Cover picture from A Flight of Angels
Biblical history,  books

Book Review: A Flight of Angels

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When you hear the word “angel” what do you find yourself thinking?

Guardian angel? Angel of death? Messengers of God? Fallen angels? Heavenly beings?

In the graphic novel A Flight of Angels the fate of an unconscious angel is in the hands of a young enslaved fawn. A variety of other magical creatures gather and share stories about who they believe angels are, before the angel’s fate is decided. It is a strange mix of stories, each representing something of the person who tells it and exploring one aspect of how people have envisioned angels.

Unfortunately the book has tons of unnecessary nudity, as one of the story tellers is a naked fairy-queen. It makes a book that could have been an interesting one to share with older children one that needs to be tucked away.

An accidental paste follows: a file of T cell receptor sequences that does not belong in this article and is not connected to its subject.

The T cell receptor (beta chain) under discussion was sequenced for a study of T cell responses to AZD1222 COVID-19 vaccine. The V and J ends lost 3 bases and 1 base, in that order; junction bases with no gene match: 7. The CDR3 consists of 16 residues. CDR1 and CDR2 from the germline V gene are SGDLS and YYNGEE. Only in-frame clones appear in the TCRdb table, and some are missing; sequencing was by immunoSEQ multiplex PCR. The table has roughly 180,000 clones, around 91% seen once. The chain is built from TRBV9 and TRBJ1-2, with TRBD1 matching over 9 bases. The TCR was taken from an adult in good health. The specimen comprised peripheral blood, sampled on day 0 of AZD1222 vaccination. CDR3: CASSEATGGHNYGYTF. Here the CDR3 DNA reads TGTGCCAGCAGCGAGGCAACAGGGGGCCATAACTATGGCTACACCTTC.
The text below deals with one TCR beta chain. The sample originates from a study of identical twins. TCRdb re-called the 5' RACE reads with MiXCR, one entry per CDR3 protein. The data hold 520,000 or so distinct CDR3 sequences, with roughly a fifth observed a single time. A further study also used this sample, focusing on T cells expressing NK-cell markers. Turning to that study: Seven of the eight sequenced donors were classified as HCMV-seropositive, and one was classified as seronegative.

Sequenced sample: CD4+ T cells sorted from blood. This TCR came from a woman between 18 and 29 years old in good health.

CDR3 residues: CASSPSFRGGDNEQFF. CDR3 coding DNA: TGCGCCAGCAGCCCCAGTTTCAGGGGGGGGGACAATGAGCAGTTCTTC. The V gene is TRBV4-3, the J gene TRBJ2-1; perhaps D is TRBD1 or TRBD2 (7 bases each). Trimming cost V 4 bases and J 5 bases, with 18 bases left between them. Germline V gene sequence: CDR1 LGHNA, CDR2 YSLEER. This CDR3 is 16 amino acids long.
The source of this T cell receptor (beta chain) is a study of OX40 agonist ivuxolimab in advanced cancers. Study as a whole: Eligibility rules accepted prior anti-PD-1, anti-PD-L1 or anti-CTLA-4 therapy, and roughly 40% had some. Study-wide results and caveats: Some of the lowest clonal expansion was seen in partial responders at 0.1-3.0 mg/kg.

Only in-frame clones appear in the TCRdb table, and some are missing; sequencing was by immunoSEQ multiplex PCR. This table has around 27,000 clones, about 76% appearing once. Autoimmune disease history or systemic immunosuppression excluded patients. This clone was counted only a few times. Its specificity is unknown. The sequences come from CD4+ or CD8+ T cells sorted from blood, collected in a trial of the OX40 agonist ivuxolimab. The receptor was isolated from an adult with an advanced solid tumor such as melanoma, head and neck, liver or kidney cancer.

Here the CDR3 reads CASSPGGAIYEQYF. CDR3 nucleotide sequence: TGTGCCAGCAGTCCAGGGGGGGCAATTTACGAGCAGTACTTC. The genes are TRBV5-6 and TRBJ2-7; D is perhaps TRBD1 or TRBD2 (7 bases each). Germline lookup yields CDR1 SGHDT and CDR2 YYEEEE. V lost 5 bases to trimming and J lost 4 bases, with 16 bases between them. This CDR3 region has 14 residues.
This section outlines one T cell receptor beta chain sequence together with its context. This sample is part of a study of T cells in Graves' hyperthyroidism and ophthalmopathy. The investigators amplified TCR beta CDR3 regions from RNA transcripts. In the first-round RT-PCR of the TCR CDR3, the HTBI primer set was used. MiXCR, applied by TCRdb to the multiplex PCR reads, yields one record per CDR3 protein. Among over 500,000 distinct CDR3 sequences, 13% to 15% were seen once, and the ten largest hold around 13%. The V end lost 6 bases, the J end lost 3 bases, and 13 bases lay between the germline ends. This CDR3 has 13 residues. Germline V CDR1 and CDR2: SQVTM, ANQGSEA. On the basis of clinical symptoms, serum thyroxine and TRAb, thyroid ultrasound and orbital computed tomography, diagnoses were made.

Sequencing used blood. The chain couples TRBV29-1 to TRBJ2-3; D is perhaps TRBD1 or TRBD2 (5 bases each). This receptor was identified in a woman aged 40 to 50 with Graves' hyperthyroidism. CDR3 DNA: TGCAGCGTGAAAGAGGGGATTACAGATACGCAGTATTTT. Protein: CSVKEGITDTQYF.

Still, I think about the interesting questions it brings up. One of the stories is a variation of the story of Adam and Eve. The fruit from the tree of good and evil allows them to make judgements and to want to do more with their lives. Other stories deal with the idea of half-angel creatures and fallen angels. One could draw comparisons between the comic and A Midsummer’s Night Dream, Canterbury Tales, and the mythology of the Book of Jubilees.

A Flight of Angels is conceived and illustrated by Rebecca Guay, but written with Holly Black, Louise Hawes, Alisa Kwitney, Todd Mitchell, and Bill Willingham. I wonder how they did the joint writing. Did each take one character’s part? Did they collaborate in a room together?

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